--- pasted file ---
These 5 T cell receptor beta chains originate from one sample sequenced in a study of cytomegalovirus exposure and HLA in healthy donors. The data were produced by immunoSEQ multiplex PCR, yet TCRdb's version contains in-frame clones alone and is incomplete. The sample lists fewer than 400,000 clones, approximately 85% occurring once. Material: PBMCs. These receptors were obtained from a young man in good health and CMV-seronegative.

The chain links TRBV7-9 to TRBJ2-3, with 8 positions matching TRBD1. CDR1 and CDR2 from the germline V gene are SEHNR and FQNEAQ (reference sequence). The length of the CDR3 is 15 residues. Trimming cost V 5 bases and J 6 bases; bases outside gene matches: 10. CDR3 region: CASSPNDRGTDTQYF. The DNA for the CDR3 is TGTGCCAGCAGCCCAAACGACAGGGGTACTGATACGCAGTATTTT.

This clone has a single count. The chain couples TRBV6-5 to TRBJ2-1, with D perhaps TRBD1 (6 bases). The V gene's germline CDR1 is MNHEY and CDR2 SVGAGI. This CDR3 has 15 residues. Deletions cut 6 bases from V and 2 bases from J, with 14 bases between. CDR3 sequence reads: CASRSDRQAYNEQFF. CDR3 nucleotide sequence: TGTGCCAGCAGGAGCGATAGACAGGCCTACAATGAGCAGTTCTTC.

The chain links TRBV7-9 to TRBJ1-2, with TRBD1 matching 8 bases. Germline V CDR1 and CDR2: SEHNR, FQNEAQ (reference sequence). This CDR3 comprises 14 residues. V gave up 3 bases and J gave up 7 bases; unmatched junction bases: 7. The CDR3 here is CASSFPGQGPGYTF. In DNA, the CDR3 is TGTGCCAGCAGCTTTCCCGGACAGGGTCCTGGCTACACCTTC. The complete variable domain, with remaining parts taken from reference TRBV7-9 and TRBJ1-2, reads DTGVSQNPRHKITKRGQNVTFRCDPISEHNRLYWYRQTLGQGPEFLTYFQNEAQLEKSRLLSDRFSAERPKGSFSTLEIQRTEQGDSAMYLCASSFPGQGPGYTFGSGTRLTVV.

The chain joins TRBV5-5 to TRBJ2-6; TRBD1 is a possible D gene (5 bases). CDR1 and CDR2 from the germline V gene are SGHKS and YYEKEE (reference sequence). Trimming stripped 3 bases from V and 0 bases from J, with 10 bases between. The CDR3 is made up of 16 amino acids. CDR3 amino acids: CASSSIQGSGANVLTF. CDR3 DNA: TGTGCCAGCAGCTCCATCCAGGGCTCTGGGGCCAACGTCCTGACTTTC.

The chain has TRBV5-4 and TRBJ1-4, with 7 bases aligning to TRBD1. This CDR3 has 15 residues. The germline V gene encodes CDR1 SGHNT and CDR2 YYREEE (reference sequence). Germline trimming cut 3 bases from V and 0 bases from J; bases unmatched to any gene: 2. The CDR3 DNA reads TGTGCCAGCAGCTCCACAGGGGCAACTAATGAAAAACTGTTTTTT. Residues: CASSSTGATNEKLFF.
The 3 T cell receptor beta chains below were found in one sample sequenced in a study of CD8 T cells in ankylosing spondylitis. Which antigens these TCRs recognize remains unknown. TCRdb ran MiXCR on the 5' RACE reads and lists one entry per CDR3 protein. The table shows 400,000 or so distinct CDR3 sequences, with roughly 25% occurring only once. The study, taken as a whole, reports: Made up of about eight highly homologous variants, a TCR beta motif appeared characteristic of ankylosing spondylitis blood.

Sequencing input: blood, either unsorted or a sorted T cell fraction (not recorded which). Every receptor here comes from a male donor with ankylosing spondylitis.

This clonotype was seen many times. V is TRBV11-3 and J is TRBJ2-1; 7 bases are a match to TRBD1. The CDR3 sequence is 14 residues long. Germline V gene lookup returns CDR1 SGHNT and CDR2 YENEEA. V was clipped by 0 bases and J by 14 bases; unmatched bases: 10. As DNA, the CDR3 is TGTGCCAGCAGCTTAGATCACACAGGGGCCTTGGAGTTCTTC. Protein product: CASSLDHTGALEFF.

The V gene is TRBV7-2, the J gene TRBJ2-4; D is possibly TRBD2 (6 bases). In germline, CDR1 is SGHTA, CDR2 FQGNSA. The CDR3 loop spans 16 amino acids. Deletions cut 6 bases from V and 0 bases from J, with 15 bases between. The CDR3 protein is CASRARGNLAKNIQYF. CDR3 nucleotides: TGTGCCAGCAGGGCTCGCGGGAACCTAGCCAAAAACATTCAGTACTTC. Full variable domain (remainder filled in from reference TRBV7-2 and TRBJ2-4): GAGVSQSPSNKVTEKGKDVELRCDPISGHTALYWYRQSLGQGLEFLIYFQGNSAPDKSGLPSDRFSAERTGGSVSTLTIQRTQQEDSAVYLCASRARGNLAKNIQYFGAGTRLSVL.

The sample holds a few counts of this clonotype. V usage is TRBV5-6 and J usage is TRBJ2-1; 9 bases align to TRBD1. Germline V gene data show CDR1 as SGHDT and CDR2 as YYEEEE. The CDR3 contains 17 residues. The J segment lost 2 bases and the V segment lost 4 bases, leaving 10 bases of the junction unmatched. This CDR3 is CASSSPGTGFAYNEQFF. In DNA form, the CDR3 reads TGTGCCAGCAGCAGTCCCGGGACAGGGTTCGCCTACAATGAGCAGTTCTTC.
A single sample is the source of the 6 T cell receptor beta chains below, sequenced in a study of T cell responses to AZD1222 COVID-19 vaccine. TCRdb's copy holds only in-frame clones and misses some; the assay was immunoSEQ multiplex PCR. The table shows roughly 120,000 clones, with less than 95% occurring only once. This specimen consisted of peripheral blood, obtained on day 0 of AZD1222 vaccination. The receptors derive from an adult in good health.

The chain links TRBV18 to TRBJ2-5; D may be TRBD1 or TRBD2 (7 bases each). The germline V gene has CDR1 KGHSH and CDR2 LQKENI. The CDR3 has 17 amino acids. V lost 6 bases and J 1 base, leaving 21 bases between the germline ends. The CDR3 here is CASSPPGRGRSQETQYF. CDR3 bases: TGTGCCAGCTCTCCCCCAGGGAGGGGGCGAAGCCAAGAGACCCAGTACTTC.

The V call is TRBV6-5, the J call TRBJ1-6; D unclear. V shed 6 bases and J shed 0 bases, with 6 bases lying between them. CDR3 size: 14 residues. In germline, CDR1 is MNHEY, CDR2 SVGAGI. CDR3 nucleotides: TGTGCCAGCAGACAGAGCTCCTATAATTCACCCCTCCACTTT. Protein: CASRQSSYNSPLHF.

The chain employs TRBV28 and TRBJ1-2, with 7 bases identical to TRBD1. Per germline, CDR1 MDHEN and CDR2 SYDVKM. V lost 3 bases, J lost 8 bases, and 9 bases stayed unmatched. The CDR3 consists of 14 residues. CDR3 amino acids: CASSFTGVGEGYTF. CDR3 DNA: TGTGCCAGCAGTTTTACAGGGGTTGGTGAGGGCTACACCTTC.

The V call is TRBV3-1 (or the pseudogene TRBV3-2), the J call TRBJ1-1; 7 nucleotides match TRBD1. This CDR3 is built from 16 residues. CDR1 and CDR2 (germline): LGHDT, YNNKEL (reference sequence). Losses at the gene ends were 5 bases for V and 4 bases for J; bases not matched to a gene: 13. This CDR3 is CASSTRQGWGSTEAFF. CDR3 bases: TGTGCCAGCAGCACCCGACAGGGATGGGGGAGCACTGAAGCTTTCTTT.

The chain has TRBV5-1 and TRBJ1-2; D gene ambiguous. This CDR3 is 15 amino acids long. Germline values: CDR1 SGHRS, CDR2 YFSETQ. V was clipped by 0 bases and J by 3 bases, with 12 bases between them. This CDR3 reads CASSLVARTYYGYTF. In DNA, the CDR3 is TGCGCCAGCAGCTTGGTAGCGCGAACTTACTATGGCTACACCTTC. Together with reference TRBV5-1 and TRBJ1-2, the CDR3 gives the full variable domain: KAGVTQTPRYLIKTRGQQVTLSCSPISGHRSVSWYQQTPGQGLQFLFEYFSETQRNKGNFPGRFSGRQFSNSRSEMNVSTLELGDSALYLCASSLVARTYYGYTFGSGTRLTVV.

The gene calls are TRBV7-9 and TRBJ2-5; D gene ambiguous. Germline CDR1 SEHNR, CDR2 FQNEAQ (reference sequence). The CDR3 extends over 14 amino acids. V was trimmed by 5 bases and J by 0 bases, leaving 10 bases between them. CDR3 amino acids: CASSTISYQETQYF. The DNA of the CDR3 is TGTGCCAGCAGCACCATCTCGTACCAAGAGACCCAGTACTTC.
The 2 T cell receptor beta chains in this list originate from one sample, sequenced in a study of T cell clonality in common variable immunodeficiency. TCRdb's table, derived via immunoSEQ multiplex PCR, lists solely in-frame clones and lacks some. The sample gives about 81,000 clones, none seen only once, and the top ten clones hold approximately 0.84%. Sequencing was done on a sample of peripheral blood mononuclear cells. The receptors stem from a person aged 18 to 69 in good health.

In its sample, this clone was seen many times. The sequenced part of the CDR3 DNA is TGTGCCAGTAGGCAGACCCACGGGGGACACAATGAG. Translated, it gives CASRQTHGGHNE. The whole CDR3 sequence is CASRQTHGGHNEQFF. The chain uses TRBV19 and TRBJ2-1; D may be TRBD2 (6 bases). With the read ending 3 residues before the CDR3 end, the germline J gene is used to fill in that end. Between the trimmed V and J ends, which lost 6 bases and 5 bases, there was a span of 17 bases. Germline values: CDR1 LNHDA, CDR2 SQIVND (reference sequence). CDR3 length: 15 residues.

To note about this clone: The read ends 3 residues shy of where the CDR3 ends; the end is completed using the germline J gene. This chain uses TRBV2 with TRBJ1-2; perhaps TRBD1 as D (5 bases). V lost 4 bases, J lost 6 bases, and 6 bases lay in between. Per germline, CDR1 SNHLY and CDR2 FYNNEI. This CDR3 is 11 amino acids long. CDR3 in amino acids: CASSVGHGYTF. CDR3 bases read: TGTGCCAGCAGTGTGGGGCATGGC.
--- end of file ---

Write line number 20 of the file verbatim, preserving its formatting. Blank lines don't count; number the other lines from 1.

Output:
In its sample, this clone was seen many times. The sequenced part of the CDR3 DNA is TGTGCCAGTAGGCAGACCCACGGGGGACACAATGAG. Translated, it gives CASRQTHGGHNE. The whole CDR3 sequence is CASRQTHGGHNEQFF. The chain uses TRBV19 and TRBJ2-1; D may be TRBD2 (6 bases). With the read ending 3 residues before the CDR3 end, the germline J gene is used to fill in that end. Between the trimmed V and J ends, which lost 6 bases and 5 bases, there was a span of 17 bases. Germline values: CDR1 LNHDA, CDR2 SQIVND (reference sequence). CDR3 length: 15 residues.